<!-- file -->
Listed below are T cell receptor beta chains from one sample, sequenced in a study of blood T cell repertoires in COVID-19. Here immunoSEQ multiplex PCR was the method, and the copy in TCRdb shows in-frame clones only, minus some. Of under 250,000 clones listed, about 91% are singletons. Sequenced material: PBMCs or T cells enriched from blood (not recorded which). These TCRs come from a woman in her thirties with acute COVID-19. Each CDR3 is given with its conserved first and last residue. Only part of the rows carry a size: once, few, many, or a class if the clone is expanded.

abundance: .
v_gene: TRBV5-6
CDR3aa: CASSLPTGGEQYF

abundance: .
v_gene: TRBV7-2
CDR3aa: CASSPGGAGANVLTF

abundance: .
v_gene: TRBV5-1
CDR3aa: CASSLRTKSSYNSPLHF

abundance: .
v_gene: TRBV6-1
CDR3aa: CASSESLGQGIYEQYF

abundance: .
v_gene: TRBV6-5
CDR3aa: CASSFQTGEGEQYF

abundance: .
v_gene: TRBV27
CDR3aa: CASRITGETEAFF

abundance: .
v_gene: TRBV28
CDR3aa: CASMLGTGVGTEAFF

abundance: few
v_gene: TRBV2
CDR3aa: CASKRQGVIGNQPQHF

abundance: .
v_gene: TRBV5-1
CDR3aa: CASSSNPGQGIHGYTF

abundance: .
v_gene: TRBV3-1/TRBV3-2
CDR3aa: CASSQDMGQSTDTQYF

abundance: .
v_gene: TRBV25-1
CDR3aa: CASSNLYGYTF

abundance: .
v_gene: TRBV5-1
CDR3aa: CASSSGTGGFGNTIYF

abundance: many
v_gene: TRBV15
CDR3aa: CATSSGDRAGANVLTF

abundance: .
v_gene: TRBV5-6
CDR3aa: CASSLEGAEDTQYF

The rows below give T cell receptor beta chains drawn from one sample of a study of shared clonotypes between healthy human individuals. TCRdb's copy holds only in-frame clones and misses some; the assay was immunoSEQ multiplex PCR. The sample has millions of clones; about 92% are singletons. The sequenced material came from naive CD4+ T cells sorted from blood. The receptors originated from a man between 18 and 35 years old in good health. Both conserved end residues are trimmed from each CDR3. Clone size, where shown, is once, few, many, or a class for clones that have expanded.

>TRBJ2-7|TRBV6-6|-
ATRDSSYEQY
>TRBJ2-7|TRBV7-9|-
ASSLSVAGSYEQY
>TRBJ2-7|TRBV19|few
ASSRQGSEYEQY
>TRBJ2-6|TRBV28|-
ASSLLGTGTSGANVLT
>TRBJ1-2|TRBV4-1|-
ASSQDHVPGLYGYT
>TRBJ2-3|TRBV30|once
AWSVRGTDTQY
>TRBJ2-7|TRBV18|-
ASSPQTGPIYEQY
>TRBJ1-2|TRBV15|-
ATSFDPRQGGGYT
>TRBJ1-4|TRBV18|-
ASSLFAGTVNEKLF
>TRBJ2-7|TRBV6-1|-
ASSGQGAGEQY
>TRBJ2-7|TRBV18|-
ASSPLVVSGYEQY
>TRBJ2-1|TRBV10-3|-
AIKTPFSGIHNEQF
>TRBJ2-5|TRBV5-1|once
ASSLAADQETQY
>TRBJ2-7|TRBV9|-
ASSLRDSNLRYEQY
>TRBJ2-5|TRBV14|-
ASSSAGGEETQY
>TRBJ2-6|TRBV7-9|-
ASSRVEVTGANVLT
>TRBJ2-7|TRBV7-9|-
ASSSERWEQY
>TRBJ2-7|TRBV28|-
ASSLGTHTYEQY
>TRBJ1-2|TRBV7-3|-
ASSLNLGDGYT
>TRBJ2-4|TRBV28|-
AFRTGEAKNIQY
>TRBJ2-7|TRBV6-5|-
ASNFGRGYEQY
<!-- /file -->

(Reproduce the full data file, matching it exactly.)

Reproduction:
Listed below are T cell receptor beta chains from one sample, sequenced in a study of blood T cell repertoires in COVID-19. Here immunoSEQ multiplex PCR was the method, and the copy in TCRdb shows in-frame clones only, minus some. Of under 250,000 clones listed, about 91% are singletons. Sequenced material: PBMCs or T cells enriched from blood (not recorded which). These TCRs come from a woman in her thirties with acute COVID-19. Each CDR3 is given with its conserved first and last residue. Only part of the rows carry a size: once, few, many, or a class if the clone is expanded.

abundance: .
v_gene: TRBV5-6
CDR3aa: CASSLPTGGEQYF

abundance: .
v_gene: TRBV7-2
CDR3aa: CASSPGGAGANVLTF

abundance: .
v_gene: TRBV5-1
CDR3aa: CASSLRTKSSYNSPLHF

abundance: .
v_gene: TRBV6-1
CDR3aa: CASSESLGQGIYEQYF

abundance: .
v_gene: TRBV6-5
CDR3aa: CASSFQTGEGEQYF

abundance: .
v_gene: TRBV27
CDR3aa: CASRITGETEAFF

abundance: .
v_gene: TRBV28
CDR3aa: CASMLGTGVGTEAFF

abundance: few
v_gene: TRBV2
CDR3aa: CASKRQGVIGNQPQHF

abundance: .
v_gene: TRBV5-1
CDR3aa: CASSSNPGQGIHGYTF

abundance: .
v_gene: TRBV3-1/TRBV3-2
CDR3aa: CASSQDMGQSTDTQYF

abundance: .
v_gene: TRBV25-1
CDR3aa: CASSNLYGYTF

abundance: .
v_gene: TRBV5-1
CDR3aa: CASSSGTGGFGNTIYF

abundance: many
v_gene: TRBV15
CDR3aa: CATSSGDRAGANVLTF

abundance: .
v_gene: TRBV5-6
CDR3aa: CASSLEGAEDTQYF

The rows below give T cell receptor beta chains drawn from one sample of a study of shared clonotypes between healthy human individuals. TCRdb's copy holds only in-frame clones and misses some; the assay was immunoSEQ multiplex PCR. The sample has millions of clones; about 92% are singletons. The sequenced material came from naive CD4+ T cells sorted from blood. The receptors originated from a man between 18 and 35 years old in good health. Both conserved end residues are trimmed from each CDR3. Clone size, where shown, is once, few, many, or a class for clones that have expanded.

>TRBJ2-7|TRBV6-6|-
ATRDSSYEQY
>TRBJ2-7|TRBV7-9|-
ASSLSVAGSYEQY
>TRBJ2-7|TRBV19|few
ASSRQGSEYEQY
>TRBJ2-6|TRBV28|-
ASSLLGTGTSGANVLT
>TRBJ1-2|TRBV4-1|-
ASSQDHVPGLYGYT
>TRBJ2-3|TRBV30|once
AWSVRGTDTQY
>TRBJ2-7|TRBV18|-
ASSPQTGPIYEQY
>TRBJ1-2|TRBV15|-
ATSFDPRQGGGYT
>TRBJ1-4|TRBV18|-
ASSLFAGTVNEKLF
>TRBJ2-7|TRBV6-1|-
ASSGQGAGEQY
>TRBJ2-7|TRBV18|-
ASSPLVVSGYEQY
>TRBJ2-1|TRBV10-3|-
AIKTPFSGIHNEQF
>TRBJ2-5|TRBV5-1|once
ASSLAADQETQY
>TRBJ2-7|TRBV9|-
ASSLRDSNLRYEQY
>TRBJ2-5|TRBV14|-
ASSSAGGEETQY
>TRBJ2-6|TRBV7-9|-
ASSRVEVTGANVLT
>TRBJ2-7|TRBV7-9|-
ASSSERWEQY
>TRBJ2-7|TRBV28|-
ASSLGTHTYEQY
>TRBJ1-2|TRBV7-3|-
ASSLNLGDGYT
>TRBJ2-4|TRBV28|-
AFRTGEAKNIQY
>TRBJ2-7|TRBV6-5|-
ASNFGRGYEQY